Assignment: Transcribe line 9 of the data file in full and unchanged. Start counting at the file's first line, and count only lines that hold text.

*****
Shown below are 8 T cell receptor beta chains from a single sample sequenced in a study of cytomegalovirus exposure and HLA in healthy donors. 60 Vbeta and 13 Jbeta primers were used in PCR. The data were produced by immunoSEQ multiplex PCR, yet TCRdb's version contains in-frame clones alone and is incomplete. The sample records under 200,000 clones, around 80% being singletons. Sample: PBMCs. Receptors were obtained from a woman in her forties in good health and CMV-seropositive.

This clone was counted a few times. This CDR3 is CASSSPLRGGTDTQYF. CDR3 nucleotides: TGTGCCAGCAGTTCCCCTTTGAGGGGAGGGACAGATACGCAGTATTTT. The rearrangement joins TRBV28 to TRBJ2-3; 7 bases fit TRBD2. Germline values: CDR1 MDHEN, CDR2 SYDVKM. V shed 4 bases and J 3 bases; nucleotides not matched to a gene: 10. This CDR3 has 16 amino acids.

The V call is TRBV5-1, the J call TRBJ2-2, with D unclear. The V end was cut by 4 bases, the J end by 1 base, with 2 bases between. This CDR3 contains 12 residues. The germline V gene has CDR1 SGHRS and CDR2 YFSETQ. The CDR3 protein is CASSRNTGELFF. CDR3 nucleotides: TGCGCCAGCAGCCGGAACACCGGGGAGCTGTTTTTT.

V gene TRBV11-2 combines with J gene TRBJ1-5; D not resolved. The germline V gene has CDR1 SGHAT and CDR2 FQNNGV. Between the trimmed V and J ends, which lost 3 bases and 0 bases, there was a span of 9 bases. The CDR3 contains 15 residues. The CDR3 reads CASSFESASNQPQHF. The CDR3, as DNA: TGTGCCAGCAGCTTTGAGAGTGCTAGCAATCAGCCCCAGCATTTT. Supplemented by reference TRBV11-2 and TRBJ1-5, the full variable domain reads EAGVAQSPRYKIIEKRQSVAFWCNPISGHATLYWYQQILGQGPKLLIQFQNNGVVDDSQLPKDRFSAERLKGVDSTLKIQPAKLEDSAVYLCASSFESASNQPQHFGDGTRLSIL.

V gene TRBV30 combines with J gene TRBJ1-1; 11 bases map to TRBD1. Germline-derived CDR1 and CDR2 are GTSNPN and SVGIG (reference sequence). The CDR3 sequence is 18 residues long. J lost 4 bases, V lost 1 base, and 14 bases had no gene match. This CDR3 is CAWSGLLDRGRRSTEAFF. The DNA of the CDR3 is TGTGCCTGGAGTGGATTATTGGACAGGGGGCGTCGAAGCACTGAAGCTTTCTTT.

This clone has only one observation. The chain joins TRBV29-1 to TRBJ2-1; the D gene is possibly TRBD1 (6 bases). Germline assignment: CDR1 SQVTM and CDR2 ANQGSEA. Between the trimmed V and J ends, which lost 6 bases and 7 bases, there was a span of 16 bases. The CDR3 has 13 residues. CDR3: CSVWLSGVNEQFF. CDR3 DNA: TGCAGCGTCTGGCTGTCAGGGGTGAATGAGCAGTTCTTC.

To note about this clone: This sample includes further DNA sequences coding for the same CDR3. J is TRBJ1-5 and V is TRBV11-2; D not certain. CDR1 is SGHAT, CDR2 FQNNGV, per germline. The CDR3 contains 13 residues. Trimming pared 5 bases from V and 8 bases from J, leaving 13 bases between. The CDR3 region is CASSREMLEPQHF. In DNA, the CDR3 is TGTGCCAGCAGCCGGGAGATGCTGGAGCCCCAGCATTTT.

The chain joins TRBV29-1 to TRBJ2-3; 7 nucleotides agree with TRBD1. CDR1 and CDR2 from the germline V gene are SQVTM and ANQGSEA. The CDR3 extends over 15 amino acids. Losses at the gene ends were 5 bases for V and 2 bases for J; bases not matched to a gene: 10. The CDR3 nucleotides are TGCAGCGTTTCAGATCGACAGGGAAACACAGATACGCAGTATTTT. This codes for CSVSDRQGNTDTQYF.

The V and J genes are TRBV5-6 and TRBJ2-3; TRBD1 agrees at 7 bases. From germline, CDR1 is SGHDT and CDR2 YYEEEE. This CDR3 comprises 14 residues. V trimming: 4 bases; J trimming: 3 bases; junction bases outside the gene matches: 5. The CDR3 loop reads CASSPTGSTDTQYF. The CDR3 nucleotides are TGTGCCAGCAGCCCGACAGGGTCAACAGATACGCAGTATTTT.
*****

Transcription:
The V and J genes are TRBV5-6 and TRBJ2-3; TRBD1 agrees at 7 bases. From germline, CDR1 is SGHDT and CDR2 YYEEEE. This CDR3 comprises 14 residues. V trimming: 4 bases; J trimming: 3 bases; junction bases outside the gene matches: 5. The CDR3 loop reads CASSPTGSTDTQYF. The CDR3 nucleotides are TGTGCCAGCAGCCCGACAGGGTCAACAGATACGCAGTATTTT.